The investing term American option refers to contracts that give the investor the right to buy, or sell, a security at a specific price on or before a certain date. An American call option provides the investor with the right to purchase a security, while a put option provides the investor with a right to sell it.
An American option allows the holder to exercise their right at any time prior to the contract's maturity date, while European options can only be exercised on the maturity date. Most securities traded on an exchange today are American options. These contracts will specify at least four variables:
These financial instruments come in two basic forms:
Options provide their holder with certain rights, which are not obligations. For example, a call option gives the holder the right to purchase securities at the strike price. The holder is not required to complete this transaction. Investors can also short (sell) a call option, giving the buyer of the call option the right to purchase the asset at the strike price. The seller of the call option is compensated by the premium paid by the buyer, regardless if the buyer exercises their rights.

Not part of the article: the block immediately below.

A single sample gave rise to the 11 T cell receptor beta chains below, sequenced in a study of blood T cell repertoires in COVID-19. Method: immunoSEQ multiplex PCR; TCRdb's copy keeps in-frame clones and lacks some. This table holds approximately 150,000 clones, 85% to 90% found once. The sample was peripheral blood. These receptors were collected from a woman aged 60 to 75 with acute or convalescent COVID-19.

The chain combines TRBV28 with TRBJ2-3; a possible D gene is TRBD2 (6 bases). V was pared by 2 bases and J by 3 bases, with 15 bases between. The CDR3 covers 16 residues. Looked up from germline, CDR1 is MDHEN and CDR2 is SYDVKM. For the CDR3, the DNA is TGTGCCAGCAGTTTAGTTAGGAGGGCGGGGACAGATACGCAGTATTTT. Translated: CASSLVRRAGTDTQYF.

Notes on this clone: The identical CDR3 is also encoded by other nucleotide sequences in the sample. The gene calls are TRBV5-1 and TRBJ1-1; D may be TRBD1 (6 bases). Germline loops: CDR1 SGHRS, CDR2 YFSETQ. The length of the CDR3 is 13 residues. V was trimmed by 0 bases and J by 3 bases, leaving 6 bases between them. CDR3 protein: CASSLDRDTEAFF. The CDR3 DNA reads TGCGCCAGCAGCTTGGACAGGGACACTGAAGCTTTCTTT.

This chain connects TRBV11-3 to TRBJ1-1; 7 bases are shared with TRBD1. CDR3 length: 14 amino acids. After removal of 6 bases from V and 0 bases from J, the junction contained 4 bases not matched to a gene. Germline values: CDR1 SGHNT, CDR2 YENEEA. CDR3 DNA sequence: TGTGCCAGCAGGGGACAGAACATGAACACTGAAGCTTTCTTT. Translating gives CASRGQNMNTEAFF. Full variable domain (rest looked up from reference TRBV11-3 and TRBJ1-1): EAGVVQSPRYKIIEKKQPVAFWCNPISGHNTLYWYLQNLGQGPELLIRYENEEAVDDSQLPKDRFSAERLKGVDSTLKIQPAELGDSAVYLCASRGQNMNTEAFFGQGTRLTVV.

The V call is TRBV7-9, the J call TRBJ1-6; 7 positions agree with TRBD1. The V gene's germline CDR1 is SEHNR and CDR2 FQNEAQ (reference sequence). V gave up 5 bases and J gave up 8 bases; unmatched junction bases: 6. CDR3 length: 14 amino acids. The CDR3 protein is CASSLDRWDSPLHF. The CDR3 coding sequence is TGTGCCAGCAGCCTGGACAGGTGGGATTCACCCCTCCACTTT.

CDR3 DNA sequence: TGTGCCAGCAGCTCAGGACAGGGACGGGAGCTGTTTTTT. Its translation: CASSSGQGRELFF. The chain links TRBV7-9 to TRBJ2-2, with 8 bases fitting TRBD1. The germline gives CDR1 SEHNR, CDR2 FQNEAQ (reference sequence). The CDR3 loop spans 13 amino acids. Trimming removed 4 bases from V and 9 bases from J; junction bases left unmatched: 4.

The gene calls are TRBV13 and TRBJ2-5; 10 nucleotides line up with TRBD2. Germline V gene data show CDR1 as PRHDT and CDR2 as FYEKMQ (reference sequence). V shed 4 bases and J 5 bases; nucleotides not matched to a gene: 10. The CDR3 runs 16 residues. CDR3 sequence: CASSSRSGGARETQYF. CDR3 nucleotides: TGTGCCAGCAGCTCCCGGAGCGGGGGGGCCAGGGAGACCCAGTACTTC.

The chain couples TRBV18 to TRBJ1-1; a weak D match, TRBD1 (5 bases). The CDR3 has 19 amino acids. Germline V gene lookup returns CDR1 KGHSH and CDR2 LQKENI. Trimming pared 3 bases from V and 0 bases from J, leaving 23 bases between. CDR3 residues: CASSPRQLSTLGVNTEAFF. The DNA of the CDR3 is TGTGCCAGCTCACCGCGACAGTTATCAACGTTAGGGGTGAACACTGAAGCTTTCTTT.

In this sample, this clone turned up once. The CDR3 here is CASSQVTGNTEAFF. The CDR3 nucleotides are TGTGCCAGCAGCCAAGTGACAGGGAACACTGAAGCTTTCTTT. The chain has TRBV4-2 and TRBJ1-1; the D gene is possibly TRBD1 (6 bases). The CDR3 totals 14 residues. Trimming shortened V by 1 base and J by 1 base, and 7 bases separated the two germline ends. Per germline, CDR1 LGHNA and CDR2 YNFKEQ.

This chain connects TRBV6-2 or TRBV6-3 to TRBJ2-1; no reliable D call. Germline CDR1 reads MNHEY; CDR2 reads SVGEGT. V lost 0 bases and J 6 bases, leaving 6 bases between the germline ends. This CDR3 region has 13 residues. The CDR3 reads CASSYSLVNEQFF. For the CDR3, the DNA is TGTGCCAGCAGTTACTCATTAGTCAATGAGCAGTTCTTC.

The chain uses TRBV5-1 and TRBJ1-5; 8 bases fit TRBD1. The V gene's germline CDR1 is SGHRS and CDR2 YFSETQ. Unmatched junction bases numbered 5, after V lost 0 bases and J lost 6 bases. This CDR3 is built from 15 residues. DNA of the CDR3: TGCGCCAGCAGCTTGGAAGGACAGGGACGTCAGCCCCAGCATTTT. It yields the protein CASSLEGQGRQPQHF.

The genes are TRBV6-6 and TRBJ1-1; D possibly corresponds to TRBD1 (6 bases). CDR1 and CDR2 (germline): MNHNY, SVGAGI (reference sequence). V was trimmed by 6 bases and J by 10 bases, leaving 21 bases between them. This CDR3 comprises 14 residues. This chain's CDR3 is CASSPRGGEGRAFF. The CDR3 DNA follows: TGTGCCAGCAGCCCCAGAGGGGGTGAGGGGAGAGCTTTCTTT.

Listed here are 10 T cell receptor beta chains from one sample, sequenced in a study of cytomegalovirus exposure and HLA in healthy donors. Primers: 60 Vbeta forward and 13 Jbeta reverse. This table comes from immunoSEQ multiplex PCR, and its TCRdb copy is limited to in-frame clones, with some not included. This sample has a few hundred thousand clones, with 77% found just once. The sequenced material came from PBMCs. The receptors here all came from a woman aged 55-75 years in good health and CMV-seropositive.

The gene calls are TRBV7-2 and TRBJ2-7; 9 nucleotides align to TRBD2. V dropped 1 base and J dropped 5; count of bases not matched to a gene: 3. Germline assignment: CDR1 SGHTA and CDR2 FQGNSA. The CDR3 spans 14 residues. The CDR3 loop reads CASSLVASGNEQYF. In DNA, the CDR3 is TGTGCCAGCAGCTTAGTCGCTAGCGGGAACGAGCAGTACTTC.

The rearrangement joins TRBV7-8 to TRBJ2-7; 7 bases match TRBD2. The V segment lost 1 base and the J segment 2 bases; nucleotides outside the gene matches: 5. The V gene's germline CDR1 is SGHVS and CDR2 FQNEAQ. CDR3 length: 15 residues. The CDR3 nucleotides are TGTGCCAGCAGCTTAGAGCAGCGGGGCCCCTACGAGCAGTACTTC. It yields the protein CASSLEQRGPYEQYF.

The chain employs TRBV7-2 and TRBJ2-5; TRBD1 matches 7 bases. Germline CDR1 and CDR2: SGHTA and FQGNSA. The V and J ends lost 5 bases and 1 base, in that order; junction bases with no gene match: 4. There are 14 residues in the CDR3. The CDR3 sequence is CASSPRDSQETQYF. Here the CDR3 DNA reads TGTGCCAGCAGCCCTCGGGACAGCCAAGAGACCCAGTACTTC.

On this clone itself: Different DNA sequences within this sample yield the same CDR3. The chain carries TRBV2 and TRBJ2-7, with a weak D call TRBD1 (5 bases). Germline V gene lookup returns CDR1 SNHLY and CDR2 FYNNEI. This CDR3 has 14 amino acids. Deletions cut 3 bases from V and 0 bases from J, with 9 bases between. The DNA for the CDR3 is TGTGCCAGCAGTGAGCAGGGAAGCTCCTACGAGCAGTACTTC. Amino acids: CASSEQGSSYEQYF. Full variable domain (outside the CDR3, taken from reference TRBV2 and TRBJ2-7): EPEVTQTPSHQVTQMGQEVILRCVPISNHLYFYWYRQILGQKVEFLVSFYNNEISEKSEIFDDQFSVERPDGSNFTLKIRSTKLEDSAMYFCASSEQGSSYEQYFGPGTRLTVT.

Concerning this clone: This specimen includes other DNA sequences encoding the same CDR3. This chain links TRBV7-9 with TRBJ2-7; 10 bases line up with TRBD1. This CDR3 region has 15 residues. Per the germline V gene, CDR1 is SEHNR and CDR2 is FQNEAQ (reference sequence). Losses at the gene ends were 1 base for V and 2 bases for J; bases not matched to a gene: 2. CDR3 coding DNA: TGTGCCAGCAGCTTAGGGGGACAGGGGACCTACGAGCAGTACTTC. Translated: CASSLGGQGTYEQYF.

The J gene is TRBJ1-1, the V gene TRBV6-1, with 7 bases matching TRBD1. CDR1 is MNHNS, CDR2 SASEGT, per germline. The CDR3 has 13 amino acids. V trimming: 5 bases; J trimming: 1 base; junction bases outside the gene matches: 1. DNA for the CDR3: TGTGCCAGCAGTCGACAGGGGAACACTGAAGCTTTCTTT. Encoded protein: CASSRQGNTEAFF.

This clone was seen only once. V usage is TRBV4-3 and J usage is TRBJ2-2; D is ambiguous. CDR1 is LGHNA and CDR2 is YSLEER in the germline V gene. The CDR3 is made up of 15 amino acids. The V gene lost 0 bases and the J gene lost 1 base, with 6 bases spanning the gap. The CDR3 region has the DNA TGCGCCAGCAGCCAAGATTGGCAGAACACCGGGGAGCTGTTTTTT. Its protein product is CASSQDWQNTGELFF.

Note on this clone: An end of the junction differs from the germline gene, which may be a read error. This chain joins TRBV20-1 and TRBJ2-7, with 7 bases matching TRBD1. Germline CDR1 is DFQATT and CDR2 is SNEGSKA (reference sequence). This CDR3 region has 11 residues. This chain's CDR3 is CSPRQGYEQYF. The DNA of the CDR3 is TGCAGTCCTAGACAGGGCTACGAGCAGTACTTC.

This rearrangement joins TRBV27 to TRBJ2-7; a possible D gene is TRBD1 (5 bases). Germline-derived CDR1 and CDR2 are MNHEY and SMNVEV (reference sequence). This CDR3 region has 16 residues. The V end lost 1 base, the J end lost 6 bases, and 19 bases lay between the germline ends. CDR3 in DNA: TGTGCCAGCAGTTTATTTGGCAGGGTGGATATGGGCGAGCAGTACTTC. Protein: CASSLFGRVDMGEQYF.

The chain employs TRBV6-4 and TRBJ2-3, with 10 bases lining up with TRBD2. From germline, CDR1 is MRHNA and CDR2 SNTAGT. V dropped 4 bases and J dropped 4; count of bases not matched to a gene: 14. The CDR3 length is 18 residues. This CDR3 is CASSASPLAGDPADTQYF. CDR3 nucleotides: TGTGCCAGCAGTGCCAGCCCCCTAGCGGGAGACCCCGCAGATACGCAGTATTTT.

The common stock of Company A is currently trading at $25.00 per share. Haley believes the value of Company A's stock is going to increase, so she buys a call option for 100 shares of stock with a strike price of $25.00, expiring in 180 days. Over the next six months, the price of Company A's stock increases to $28.00 per share, and Haley's call option is "in-the-money." Haley exercises her right to purchase the stock for 100 shares x $25.00, or $2,500, and immediately sells the stock back into the market for $28.00 per share, or $2,800.